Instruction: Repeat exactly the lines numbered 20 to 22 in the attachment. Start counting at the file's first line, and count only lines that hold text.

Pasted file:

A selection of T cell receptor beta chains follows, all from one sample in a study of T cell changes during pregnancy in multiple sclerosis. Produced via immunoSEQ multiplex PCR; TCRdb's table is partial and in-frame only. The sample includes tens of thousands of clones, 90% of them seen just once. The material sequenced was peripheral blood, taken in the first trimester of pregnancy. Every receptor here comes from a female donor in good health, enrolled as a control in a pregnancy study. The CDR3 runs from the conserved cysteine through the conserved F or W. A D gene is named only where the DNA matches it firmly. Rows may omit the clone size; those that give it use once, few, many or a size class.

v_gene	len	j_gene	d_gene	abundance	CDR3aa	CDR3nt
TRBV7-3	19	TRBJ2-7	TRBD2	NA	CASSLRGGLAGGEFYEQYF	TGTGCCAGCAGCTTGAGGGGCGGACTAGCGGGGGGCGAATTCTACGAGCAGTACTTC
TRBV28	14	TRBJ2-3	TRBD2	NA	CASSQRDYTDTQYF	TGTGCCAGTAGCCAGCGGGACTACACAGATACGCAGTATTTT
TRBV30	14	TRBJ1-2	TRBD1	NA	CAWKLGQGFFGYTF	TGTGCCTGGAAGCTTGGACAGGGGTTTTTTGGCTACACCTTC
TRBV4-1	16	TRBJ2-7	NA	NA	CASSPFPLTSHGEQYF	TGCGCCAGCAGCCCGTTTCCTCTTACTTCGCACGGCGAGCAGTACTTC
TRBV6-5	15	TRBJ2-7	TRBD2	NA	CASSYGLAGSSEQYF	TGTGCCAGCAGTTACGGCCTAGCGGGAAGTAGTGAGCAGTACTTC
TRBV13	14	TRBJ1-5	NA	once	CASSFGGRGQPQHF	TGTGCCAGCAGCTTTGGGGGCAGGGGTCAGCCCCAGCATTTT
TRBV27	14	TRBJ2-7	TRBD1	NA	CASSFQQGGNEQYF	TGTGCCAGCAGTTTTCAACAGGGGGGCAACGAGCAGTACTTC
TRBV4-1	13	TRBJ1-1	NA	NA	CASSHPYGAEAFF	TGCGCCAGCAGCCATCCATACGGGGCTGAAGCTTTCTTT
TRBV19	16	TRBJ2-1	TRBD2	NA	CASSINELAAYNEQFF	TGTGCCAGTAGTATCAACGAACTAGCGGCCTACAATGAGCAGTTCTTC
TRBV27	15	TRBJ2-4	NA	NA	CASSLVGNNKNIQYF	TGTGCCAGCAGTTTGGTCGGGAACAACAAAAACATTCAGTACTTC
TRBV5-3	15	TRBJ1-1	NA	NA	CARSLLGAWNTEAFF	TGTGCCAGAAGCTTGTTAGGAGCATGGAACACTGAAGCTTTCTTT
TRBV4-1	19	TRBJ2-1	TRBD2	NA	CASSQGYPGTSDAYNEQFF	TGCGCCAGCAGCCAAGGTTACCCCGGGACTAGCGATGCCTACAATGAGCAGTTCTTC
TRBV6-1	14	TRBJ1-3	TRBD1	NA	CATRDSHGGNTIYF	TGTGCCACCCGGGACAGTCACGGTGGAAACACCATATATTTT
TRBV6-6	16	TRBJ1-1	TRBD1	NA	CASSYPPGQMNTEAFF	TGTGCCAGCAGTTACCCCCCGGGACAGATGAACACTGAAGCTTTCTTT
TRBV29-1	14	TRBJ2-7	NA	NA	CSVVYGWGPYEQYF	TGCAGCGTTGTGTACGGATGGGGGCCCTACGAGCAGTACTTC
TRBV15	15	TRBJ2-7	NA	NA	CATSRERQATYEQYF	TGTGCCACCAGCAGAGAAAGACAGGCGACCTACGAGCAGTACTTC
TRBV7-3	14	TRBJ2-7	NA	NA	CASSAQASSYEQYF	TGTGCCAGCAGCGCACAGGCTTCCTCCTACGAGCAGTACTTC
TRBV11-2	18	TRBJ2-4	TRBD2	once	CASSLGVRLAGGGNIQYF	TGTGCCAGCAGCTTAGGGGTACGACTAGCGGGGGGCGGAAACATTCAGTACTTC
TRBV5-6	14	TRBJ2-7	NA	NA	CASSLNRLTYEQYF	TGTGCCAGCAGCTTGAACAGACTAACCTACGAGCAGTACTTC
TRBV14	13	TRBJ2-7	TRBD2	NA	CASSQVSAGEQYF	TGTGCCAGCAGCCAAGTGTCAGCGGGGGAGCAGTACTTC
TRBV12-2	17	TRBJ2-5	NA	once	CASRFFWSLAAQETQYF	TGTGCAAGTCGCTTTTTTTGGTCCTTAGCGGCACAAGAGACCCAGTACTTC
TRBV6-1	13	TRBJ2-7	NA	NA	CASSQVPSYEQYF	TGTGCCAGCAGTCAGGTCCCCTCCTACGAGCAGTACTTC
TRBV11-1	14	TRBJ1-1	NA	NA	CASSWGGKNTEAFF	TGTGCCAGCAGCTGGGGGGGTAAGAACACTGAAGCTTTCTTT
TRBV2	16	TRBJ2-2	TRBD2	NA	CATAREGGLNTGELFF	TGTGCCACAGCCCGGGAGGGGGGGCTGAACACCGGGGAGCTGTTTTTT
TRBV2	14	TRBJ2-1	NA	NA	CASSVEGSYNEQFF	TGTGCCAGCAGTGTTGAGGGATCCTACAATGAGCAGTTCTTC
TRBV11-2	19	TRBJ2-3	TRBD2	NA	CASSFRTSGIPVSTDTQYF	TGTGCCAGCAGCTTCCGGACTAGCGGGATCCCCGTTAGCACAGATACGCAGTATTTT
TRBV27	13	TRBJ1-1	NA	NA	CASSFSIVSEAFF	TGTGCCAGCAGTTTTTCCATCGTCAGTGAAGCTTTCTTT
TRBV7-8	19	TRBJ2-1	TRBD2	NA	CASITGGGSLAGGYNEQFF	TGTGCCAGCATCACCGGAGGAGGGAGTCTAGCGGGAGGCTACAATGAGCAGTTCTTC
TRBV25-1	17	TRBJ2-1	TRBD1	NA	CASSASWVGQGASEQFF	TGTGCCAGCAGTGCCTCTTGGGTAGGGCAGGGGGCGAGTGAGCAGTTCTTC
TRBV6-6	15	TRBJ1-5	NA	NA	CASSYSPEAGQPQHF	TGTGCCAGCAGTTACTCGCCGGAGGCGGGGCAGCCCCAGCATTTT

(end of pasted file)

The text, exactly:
TRBV11-2	18	TRBJ2-4	TRBD2	once	CASSLGVRLAGGGNIQYF	TGTGCCAGCAGCTTAGGGGTACGACTAGCGGGGGGCGGAAACATTCAGTACTTC
TRBV5-6	14	TRBJ2-7	NA	NA	CASSLNRLTYEQYF	TGTGCCAGCAGCTTGAACAGACTAACCTACGAGCAGTACTTC
TRBV14	13	TRBJ2-7	TRBD2	NA	CASSQVSAGEQYF	TGTGCCAGCAGCCAAGTGTCAGCGGGGGAGCAGTACTTC